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Stopping Sepsis 

School of Social Welfare lecturer Al Cardillo, center, accepts the Quality Award for his ongoing collaboration, expertise and work into sepsis education for home health professionals and the public.

ALBANY, N.Y. (July 11, 2018) – When an infection goes unchecked, sepsis – a life-threatening systemic infection – can result. And the majority of sepsis cases begin at home, where diagnosis can take longer.

This is not widely known, and until recently, efforts to combat this deadly disease focused on hospitals, not on identifying sepsis at home.

Al Cardillo, a lecturer in the School of Social Welfare, is leading the efforts to stop sepsis in at-risk patients being cared for at home, and was recently honored for his work. He is a 1981 LMSW alum of the School.

Last month he won a Quality Award from IPRO, a national, non-profit health care measurement and improvement organization, for his ongoing collaboration, expertise and work into sepsis education for home health professionals and the public.

For Cardillo, the question is not why he became passionate on this subject, but how could he not.

“Seeing how this condition can ravage and kill people (the top killer in U.S. hospitals, a major cause of amputations and a vast array of long-term physical, psychosocial and life problems in people throughout New York and the U.S.) and be way under-recognized and not understood not only by the public but by the health care community, how could anyone do anything but respond?” he said.

Cardillo’s passion for educating the public on this issue began when he was contacted by the National Sepsis Alliance to assess the delivery systems for sepsis identification in New York State.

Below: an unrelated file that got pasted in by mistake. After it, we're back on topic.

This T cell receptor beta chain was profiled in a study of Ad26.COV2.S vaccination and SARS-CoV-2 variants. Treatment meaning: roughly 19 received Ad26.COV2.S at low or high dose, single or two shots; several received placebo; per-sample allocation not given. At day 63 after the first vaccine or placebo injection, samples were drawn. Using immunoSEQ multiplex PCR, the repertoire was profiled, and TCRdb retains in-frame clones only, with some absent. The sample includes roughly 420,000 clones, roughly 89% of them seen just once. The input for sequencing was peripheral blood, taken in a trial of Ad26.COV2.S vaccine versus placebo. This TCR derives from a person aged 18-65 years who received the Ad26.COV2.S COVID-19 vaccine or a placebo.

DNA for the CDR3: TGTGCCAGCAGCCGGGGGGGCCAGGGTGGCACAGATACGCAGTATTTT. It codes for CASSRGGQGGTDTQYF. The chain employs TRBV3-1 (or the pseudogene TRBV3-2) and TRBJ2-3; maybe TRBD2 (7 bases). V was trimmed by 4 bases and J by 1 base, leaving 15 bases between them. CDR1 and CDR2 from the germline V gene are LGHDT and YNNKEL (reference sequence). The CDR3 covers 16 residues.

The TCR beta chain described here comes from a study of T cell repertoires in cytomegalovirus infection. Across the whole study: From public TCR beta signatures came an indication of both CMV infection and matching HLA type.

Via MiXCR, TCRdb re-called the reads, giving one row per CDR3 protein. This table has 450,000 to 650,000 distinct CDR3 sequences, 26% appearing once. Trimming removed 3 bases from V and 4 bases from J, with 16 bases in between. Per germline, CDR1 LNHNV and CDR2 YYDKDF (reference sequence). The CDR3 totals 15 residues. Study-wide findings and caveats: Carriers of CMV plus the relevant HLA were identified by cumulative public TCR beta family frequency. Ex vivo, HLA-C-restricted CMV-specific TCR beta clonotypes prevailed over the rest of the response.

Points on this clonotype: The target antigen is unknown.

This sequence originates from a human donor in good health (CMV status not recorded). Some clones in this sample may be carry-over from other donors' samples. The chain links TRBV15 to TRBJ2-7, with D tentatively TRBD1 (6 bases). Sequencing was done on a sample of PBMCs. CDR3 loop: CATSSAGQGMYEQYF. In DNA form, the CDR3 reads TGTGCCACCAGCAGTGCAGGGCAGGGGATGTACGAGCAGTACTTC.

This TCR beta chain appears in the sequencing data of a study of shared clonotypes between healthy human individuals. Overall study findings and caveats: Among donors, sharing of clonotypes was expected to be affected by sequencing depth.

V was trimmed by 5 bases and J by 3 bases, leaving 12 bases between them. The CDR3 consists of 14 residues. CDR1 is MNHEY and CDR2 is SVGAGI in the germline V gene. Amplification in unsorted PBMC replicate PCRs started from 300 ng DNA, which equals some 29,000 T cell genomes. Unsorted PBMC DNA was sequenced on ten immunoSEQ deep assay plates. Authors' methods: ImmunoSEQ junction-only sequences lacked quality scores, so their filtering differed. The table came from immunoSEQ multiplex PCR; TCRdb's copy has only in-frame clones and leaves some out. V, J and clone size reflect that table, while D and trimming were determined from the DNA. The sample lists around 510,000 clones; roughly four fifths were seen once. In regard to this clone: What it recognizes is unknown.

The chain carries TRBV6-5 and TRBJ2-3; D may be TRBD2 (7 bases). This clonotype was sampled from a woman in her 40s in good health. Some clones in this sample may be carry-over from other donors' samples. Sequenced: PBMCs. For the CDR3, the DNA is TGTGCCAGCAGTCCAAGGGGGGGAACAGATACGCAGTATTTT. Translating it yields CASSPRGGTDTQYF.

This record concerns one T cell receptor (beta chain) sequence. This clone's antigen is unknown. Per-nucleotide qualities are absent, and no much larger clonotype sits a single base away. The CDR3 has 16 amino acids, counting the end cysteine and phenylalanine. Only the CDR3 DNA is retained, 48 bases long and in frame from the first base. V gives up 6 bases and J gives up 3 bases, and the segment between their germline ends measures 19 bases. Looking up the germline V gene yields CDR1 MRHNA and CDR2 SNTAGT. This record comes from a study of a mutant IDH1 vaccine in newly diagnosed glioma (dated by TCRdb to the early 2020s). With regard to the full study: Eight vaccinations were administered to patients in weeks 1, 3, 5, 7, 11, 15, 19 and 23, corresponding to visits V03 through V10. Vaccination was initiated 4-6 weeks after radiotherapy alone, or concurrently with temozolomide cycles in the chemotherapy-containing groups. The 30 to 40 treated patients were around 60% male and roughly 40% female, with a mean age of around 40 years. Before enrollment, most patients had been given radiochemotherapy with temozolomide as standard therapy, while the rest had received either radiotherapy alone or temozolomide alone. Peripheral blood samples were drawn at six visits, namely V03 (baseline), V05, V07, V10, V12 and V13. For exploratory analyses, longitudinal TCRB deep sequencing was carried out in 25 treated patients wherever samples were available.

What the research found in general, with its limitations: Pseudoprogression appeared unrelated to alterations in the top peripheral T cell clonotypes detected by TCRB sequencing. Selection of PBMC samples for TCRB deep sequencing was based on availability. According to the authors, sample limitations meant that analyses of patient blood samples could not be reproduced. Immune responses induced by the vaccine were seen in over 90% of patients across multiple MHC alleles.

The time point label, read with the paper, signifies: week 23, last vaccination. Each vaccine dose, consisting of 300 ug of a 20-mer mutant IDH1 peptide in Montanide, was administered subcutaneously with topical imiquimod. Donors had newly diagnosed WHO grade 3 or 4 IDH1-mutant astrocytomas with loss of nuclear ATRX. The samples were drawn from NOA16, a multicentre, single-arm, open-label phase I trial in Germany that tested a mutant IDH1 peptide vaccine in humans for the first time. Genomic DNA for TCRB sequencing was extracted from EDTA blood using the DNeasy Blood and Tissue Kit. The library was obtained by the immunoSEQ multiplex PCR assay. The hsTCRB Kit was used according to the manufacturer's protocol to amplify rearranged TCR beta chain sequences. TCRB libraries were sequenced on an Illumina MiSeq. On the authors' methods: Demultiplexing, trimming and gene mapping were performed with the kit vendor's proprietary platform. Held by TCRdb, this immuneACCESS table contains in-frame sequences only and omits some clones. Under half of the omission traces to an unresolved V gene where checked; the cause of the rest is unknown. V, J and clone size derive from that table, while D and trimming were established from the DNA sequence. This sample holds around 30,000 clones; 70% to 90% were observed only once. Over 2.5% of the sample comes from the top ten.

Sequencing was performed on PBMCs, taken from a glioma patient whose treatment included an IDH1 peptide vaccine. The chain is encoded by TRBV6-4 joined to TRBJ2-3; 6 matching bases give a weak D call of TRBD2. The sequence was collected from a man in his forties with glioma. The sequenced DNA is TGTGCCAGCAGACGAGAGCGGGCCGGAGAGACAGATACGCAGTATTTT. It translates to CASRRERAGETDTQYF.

In his role as executive vice president of the Home Care Association of New York, he started to examine the prevalence of sepsis in the home and community.

In his research, he discovered virtually all the focus was on critical care in hospitals because this is where patients were winding up, in the emergency room, fighting for their lives.

“Nothing was being done to leverage this part of the health system (home and community) in sepsis response,” he said, even though the research showed 80 percent of the cases began at home or in the community.

The state was ready to act, moved by the death of Rory Staunton, a 12-year-old boy who lost his life to sepsis from an infection that stemmed from a cut he got while playing basketball.

Cardillo and his colleagues, particularly Amy Bowerman, a registered nurse with Senior Network Health in Utica, worked with top medical experts at the National Sepsis Alliance, the Rory Staunton Foundation for Sepsis Prevention and others to create a national first-of-its kind sepsis screening and intervention tool for use by home and community-based providers.

Cardillo and his team have been conducting in-depth education sessions across the state toward statewide adoption of this critical new tool. The screening tool includes simple but detailed forms to check for symptoms that could indicate sepsis, as well as specific instructions for follow-up and intervention.

In support of the Home Care Association (HCA) of NYS’s “Stop Sepsis at Home New York” initiative, Cardillo secured a major NYS Health Foundation grant through which in-person sepsis training has been provided to home care agencies and provider partners across the state.

“Mr. Cardillo’s commitment to improving health care delivery in the home setting is evidenced through his leadership of initiatives addressing the early identification and treatment of sepsis, which have gained statewide and national recognition,” said Sara Butterfield of IPRO.

“Diligence in infection prevention and prompt care upon infection are critical to sepsis prevention and migration,” Cardillo said. “The possibility of preventing sepsis-related impairment and death increases substantially with early identification and prompt treatment.”

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